Current forecasts are calling for an above-average hurricane season in 2022 with 14-21 tropical storms and six to 10 hurricanes, including three to six major hurricanes (for comparison: an above-average season would be seven to nine storms reaching hurricane strength and two to four becoming major hurricanes, which is Category 3 or higher). To minimize losses in the event of a hurricane, businesses need to develop and implement a comprehensive crisis plan, including actions to take before, during, and after a storm.
2021 Hurricane Season
Last year’s hurricane season was the third most active season on record, as well as the third costliest after 2017 and 2005. In late August, Hurricane Ida caused widespread damage in the Caribbean before devastating the coast of Louisiana, generating record rainfall in various locations, and flash flooding in the north-east US, resulting in insured losses of $36bn.
The 2021 Atlantic hurricane season saw a total of 21 named storms, of which seven were hurricanes (four reached a major hurricane status). The number of named storms well exceeded the average of 14 and the total number of major hurricanes is also slightly above the average of three.
Recent Atlantic hurricane seasons have seen the first tropical storms form before the official start date of June 1. As a result, the US National Oceanic and Atmospheric Administration (NOAA) Hurricane Center has contemplated moving the start date to May 15. The extension of hurricane activity could in some respects be attributed to the development of advanced observational technologies, which can identify weaker storms that never come close to any landmass, adding to tropical storm counts.
Higher sea surface temperature (SST) is also contributing to the extension of seasonal storm activity. Tropical storms can only form and sustain themselves for longer periods where ocean temperatures exceed 27°C. Manmade global warming has increased atmospheric temperature by 1.1°C since 1880, with most of the net excess heat stored in the world’s oceans, including the North Atlantic. This has increased the duration of hurricane-supporting SSTs as well as the geographical spread of where they might occur.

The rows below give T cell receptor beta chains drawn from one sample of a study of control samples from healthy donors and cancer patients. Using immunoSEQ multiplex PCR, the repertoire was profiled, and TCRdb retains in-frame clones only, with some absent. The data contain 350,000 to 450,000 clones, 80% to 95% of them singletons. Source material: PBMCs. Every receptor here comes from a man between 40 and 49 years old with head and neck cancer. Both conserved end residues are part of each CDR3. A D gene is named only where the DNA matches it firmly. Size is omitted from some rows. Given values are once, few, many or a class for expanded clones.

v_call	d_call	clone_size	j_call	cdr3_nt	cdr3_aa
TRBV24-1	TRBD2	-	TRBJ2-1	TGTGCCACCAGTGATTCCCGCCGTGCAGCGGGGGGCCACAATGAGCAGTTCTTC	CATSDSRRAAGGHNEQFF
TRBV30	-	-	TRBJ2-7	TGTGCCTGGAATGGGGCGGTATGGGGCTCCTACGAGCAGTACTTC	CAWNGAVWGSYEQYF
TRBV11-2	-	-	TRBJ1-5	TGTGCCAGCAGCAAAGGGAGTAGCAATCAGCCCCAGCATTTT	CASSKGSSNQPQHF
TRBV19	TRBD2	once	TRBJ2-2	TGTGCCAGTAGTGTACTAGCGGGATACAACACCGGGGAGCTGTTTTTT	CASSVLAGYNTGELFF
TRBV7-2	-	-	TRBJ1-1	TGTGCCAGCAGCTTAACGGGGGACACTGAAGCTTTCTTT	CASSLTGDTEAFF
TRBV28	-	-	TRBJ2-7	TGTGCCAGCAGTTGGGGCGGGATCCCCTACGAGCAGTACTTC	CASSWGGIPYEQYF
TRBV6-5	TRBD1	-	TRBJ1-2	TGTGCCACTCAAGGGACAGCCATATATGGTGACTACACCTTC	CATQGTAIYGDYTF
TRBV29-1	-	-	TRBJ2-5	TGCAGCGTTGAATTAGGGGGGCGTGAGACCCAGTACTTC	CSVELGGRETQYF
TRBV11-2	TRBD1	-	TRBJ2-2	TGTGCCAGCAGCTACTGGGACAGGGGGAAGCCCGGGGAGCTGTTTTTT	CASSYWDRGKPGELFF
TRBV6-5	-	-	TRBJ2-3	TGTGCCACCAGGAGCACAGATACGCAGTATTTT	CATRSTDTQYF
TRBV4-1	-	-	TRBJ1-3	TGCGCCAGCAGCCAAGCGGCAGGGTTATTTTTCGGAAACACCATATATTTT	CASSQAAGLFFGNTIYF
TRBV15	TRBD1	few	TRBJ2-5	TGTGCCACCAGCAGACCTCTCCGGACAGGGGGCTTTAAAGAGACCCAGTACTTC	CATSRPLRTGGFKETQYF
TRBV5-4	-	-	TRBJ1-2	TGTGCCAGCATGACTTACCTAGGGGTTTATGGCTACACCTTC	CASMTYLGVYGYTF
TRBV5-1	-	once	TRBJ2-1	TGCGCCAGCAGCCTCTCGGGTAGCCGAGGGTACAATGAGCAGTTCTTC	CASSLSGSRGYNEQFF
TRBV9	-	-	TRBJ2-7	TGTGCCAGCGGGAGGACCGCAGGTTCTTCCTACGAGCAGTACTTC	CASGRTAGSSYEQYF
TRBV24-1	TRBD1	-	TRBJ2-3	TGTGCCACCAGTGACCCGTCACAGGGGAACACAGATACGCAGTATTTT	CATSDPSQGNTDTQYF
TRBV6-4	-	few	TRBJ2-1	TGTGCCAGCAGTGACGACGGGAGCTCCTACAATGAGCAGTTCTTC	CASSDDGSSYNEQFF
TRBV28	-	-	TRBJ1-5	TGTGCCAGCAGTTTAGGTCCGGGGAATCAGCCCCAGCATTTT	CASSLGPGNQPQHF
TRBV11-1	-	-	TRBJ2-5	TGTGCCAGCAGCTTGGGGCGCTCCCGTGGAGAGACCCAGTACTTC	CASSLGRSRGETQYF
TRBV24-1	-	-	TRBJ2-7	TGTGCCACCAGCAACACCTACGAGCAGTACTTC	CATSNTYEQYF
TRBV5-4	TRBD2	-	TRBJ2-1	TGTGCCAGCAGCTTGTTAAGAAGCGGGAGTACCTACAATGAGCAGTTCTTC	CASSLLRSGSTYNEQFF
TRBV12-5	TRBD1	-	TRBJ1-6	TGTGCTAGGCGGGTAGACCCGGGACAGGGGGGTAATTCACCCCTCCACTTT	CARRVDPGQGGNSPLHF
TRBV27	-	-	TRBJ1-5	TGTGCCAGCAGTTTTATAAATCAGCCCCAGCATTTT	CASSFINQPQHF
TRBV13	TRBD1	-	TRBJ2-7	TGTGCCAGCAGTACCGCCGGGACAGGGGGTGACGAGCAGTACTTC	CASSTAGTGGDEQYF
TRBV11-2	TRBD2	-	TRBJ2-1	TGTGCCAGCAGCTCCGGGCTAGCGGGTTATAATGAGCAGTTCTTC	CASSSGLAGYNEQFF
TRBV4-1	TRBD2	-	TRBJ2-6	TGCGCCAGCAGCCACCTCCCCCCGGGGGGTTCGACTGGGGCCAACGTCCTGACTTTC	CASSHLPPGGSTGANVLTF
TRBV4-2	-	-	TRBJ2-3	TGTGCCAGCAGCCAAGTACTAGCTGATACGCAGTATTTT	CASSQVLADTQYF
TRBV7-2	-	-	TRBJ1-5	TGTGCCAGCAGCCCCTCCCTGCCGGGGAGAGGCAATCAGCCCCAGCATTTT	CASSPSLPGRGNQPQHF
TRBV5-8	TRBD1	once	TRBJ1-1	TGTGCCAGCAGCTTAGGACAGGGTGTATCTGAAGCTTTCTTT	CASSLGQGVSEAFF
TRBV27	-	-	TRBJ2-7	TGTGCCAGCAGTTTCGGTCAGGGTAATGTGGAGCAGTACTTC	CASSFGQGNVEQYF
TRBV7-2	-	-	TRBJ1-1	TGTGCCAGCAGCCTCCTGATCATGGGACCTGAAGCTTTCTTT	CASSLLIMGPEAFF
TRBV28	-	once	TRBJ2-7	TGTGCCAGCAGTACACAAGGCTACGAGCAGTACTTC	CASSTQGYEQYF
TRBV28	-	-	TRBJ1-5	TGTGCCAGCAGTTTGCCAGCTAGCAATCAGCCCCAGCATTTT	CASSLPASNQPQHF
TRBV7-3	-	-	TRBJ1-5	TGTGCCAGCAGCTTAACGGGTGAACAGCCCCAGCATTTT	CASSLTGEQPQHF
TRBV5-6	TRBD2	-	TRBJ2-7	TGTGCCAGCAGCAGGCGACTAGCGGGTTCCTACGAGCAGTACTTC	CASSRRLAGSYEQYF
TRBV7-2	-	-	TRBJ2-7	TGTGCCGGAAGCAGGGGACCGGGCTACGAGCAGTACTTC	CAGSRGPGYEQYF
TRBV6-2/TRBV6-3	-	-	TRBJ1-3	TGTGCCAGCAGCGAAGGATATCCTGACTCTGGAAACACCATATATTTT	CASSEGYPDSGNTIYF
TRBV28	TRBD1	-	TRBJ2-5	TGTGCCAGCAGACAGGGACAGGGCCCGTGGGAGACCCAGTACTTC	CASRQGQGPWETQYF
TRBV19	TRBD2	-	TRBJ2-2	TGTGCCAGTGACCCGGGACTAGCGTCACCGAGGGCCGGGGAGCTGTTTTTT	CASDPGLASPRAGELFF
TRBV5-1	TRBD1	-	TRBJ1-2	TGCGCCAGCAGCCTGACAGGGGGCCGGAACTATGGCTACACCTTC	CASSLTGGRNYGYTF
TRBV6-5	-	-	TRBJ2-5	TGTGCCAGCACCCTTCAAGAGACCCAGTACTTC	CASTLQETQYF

Climate Change Impact
While there is no clear scientific consensus on whether climate change will result in a net increase in the frequency of tropical storms, there is more certainty that high-intensity storms will become more frequent, indicating the potential for greater wind and storm surge damage. Scientists also believe that climate change will make hurricanes wetter, increasing the risk of flooding. In addition, the strength of a storm becomes harder to predict, as storms intensify in a short space of time. The wind speeds of Hurricane Ida increased by 55mph in the 24 hours before landfall in Louisiana.
Prepare Business Contingency Plans Now
The National Hurricane Center advises that hurricane preparedness should not be made dependent on seasonal forecasts as it only takes a single storm landfall to create substantial damage locally, irrespective of how active a season is.
To minimize losses in the event of a hurricane or other extreme weather event, businesses need to develop and implement a written emergency plan, including actions to take before, during, and after a storm. The plan should cover areas such as training, assembling emergency supplies, business continuity, building inspections, anchoring or relocating equipment and stock, protecting windows, flood protection, salvage and recovery, and damage assessment.
Damage can be greatly minimized by adequate preparation before a storm arrives. The development and implementation of a comprehensive windstorm emergency plan should be a number one priority for those companies who don’t already have this in place.
Businesses in exposed areas are advised to regularly update their emergency plan, which should cover areas such as training, assembling emergency supplies, business continuity, buildings inspections, anchoring or relocating equipment and stock, and protecting windows.